Representing New York's Heating Fuels Industry

Biofuel News

EPA Releases Final RFS Volumes for 2018
Reprinted with permission of Oil & Energy Magazine

20180228_EPA.jpgOn Friday, November 30, the United States Environmental Protection Agency (EPA) finalized a rule that establishes the required renewable fuel volumes under the Renewable Fuel Standard (RFS) program for 2018, and biomass-based diesel volume requirements for 2019. The final standards are only slightly changed from the proposed standards that EPA issued earlier last year.

Final Volume Requirements 2018-2019
Cellulosic biofuel (million gallons) 288 n/a
Biomass-based diesel (billion gallons) 2.1 2.1
Advanced biofuel (billion gallons) 4.2 n/a
Renewable fuel (billion gallons) 19.29 n/a

In the weeks and months leading up to November 30, many in the biofuels industry had expressed concerns regarding the EPA's plans to maintain, or even lower, renewable volume requirements rather than raise them. While the final volume requirements are not as low as some of the numbers EPA had tossed around earlier in the year, they do fall significantly shy of the increases that the biodiesel industry had requested. It is estimated that more than 60 million gallons of biodiesel are needed to meet the state biofuel blending requirements of Rhode Island and New York. NEFI has sponsored a study of the heating oil and biodiesel markets in the Northeast and Mid-Atlantic states. Look for more information in an upcoming issue of Oil & Energy.

Trade Commission Affirms Tariffs on Biodiesel from Argentina & Indonesia
Reprinted with permission of Oil & Energy Magazine

20180228_ITC.jpgOn December 5, 2017, the U.S. International Trade Commission (ITC) issued its final determination that biodiesel imports from Argentina and Indonesia harm U.S. producers. This affirmation ensures that current antidumping and anti-subsidy duties remain in effect for at least five years. In November, the U.S. Department of Commerce (DOC) set steep trade barriers that sharply reduced shipments of soy-based biodiesel from Argentina and palm-oil-based supplies from Indonesia. The tariff rates range from 71.45 to 72.28 percent for biodiesel from Argentina, and from 34.45 to 64.73 percent for biodiesel from Indonesia, depending on the particular foreign producer/exporter involved. The tariffs all but eliminate the flow of imported biodiesel into New England. All four ITC votes were in favor of finding that the U.S. biodiesel industry is materially injured by reason of imports from Argentina and Indonesia that DOC determined are subsidized by their respective governments. The ITC vote effectively locks in place the duties set by DOC. The National Biodiesel Board petitioned the government in March 2017 to impose the duties, claiming the imports were priced below the cost of production and undercutting U.S. producers. Argentina said the anti-subsidy duties that were as high as 72.28 percent made their biodiesel too expensive for the U.S. market. Argentina's biodiesel exports in the third quarter of 2017 fell 30 percent, due in part to the duties.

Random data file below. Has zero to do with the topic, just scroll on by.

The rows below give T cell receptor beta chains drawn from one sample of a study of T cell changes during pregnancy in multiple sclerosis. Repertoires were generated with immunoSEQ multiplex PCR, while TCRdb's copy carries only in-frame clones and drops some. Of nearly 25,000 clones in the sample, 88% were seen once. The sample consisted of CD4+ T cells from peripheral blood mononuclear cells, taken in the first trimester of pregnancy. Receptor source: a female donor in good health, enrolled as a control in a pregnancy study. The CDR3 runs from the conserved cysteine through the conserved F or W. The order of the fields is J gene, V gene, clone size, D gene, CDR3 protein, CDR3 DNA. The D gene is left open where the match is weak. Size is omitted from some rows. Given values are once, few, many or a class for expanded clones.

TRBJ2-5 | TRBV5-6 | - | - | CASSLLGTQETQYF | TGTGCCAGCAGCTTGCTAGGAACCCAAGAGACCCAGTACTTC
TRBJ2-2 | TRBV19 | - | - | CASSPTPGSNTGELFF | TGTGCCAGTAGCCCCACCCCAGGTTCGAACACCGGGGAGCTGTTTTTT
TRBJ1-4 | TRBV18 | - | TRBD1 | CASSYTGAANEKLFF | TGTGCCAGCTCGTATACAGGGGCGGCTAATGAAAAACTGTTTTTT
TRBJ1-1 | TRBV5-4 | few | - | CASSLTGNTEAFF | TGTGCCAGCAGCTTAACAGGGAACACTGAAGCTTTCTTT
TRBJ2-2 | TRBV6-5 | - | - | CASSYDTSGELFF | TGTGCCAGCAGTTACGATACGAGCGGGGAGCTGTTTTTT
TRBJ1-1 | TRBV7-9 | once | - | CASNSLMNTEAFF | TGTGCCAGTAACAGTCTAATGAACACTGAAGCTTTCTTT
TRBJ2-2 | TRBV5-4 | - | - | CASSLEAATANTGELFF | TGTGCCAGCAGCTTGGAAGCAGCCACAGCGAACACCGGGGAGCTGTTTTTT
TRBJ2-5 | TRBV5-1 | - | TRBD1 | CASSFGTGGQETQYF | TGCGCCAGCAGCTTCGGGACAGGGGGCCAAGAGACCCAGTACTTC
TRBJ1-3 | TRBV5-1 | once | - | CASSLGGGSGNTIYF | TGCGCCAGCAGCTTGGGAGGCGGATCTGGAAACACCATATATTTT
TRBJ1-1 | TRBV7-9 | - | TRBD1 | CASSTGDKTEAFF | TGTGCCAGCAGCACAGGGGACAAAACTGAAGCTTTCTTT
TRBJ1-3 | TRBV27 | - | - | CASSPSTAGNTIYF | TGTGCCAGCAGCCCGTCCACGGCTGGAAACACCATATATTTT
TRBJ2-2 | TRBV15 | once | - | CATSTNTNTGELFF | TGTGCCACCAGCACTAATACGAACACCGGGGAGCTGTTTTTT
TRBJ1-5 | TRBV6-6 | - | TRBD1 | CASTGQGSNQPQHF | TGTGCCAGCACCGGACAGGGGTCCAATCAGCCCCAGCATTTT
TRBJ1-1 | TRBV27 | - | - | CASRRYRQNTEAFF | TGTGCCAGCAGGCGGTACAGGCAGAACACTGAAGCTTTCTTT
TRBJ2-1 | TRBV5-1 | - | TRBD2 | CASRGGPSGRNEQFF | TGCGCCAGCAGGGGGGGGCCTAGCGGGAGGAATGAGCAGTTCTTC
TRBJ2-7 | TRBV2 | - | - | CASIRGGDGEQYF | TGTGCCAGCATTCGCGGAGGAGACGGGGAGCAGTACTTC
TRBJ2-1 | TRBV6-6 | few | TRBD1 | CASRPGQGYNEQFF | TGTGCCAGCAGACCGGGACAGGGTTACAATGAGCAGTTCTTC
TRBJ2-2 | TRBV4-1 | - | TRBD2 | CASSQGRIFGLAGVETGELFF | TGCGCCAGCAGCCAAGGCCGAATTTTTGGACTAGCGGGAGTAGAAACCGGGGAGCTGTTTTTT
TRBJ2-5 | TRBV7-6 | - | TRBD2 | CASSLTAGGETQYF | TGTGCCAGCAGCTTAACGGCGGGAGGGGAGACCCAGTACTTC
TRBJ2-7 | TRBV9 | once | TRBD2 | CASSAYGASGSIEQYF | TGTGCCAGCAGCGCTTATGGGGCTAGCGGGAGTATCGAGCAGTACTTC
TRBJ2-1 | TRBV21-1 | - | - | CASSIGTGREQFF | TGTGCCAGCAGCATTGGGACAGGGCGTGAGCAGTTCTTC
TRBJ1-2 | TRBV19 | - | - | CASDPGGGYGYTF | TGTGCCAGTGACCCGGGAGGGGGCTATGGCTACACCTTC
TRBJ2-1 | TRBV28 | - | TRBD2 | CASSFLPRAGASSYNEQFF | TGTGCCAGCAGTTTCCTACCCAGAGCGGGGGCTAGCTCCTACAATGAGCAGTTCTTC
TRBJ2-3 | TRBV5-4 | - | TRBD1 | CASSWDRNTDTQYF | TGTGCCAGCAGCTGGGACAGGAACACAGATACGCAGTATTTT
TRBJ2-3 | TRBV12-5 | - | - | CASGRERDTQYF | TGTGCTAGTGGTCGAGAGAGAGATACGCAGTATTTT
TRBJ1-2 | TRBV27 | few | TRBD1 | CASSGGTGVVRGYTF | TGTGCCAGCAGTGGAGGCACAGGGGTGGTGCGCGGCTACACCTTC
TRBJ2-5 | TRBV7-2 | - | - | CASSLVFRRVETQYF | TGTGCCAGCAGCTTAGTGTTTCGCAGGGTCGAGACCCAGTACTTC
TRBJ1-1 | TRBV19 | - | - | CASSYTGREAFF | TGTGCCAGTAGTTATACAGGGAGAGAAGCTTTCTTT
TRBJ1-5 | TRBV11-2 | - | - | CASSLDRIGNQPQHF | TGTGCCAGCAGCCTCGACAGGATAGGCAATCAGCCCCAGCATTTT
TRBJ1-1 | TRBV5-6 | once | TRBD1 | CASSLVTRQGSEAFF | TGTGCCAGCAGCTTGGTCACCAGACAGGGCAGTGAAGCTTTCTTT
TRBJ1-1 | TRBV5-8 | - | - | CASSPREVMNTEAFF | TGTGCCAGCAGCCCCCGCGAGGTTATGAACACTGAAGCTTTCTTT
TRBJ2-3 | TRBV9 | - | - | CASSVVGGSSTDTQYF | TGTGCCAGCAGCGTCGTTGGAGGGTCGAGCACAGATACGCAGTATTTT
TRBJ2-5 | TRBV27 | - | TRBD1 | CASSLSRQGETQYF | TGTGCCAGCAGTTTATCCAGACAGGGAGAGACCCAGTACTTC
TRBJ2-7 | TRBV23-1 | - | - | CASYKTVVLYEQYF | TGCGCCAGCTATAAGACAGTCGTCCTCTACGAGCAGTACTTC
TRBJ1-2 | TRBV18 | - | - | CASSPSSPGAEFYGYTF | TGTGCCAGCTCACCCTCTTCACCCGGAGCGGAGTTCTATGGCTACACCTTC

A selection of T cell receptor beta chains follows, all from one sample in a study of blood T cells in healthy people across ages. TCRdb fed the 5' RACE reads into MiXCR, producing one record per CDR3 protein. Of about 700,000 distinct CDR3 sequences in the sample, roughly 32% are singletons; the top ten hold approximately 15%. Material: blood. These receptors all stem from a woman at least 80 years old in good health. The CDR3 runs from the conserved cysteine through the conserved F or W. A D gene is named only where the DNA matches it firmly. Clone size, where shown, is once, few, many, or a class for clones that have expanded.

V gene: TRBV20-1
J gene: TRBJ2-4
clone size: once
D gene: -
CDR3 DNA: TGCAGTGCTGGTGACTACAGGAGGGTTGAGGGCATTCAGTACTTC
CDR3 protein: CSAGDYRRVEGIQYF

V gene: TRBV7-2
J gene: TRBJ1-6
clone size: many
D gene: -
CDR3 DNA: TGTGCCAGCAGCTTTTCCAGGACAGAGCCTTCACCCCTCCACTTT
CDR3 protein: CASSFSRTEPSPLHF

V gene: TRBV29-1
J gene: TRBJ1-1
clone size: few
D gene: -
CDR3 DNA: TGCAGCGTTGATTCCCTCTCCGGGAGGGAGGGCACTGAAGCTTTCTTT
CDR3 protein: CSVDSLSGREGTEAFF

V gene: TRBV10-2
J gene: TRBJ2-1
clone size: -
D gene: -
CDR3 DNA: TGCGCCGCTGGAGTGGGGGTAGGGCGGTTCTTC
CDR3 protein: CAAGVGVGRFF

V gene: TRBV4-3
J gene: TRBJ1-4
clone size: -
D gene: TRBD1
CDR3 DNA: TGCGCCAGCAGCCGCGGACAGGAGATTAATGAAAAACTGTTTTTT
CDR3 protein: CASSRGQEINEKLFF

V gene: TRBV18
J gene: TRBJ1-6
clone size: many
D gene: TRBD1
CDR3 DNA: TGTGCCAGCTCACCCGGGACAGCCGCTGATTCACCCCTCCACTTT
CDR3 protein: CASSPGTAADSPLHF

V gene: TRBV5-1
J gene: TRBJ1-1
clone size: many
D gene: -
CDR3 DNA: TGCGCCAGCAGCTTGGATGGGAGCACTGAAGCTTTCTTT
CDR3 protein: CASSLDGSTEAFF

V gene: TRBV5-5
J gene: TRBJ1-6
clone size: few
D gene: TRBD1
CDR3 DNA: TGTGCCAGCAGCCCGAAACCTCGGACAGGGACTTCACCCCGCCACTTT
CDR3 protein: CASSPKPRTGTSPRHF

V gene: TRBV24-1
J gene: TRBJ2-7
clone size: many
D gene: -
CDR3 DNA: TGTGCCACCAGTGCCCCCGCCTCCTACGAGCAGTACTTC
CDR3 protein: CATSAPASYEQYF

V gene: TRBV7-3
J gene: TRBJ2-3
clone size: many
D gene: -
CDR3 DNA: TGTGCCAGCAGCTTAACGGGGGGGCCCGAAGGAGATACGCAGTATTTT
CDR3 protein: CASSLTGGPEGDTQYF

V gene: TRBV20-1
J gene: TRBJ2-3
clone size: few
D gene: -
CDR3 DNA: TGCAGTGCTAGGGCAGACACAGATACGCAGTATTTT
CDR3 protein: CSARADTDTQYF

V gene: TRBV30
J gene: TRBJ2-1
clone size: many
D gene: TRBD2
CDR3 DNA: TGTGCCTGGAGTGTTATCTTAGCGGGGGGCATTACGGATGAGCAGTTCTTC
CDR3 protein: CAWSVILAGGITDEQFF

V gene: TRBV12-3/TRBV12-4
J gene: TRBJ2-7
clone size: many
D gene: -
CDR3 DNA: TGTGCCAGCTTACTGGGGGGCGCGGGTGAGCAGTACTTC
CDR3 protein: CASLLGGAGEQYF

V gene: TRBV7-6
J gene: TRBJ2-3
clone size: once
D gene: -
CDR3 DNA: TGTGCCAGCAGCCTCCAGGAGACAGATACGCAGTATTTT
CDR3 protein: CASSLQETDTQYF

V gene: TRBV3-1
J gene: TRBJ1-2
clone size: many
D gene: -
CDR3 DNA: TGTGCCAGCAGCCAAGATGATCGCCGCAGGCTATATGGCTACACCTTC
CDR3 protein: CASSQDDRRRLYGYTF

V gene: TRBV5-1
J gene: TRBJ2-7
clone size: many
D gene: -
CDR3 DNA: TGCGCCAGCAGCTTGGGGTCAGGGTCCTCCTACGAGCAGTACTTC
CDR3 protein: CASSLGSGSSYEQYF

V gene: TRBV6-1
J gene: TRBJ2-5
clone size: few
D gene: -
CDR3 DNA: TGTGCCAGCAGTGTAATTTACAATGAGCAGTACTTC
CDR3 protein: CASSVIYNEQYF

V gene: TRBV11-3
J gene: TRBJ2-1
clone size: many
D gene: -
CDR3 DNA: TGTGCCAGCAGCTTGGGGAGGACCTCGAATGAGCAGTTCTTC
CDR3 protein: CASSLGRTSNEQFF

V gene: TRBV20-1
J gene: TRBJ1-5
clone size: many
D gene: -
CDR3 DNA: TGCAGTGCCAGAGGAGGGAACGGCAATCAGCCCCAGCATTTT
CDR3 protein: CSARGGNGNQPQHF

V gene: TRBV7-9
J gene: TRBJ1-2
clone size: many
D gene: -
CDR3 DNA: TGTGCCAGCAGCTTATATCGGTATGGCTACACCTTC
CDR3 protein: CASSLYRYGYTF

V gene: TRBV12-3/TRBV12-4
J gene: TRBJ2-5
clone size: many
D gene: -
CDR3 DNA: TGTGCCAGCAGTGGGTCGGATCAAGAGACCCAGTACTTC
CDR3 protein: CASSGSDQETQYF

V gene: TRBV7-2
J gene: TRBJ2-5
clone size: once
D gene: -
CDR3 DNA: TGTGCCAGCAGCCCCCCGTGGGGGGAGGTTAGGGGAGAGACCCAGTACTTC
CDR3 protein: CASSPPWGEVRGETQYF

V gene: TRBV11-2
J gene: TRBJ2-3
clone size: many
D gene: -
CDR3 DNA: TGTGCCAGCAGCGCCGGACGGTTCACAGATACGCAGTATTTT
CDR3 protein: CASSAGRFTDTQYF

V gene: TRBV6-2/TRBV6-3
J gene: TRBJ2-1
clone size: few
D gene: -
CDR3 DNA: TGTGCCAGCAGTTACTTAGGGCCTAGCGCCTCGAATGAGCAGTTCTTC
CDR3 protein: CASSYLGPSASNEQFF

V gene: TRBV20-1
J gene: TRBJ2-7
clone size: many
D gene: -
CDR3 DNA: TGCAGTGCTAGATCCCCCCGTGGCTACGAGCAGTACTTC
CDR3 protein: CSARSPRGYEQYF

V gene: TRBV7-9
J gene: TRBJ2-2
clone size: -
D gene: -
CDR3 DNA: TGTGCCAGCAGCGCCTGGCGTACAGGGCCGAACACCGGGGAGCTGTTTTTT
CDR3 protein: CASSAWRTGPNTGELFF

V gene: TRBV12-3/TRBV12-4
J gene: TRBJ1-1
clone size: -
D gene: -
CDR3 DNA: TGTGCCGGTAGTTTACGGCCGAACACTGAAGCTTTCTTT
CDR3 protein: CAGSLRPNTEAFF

Don't Miss Out on the Benefits of Distilled Biodiesel
By Dave Slade, Executive Director, Biofuel Technology and Services, REG
Reprinted with permission of Oil & Energy Magazine

20180227_superior-cold-performance.jpgShowing heating oil companies how they can benefit from distilled biodiesel is as easy as counting to three.

  • Superior cold weather performance after blending with petroleum heating oil
  • Lower carbon intensity (CI) plus decreased supply and price fluctuations thanks to feedstock flexibility
  • Easier blending with petroleum heating oil

Getting some heating oil companies to take advantage of these benefits is where the challenge sometimes occurs. Although companies are increasingly offering Bioheat® blended fuel, which is traditional heating oil blended with biodiesel, some are still requesting biodiesel from a specific feedstock -- typically soybean oil -- rather than requesting higher quality biodiesel. Those that do are missing out on the benefits of distillation.

Superior Cold Weather Performance

Distillation is the most thorough process for purifying a liquid product -- in this case biodiesel. It is better than any other purification method at removing certain minor components, such as steryl glucosides, which are naturally present in vegetable oils and can contribute to filter plugging issues when using biodiesel blends.

The removal of those minor components contributes to distilled biodiesel's advanced cold performance properties. Far too often people think biodiesel Cloud Point is the only thing that matters when using biodiesel blends in cold conditions. But distilled biodiesel with a higher Cloud Point can outperform undistilled low-cloud biodiesel in cold weather.

Click here to read more.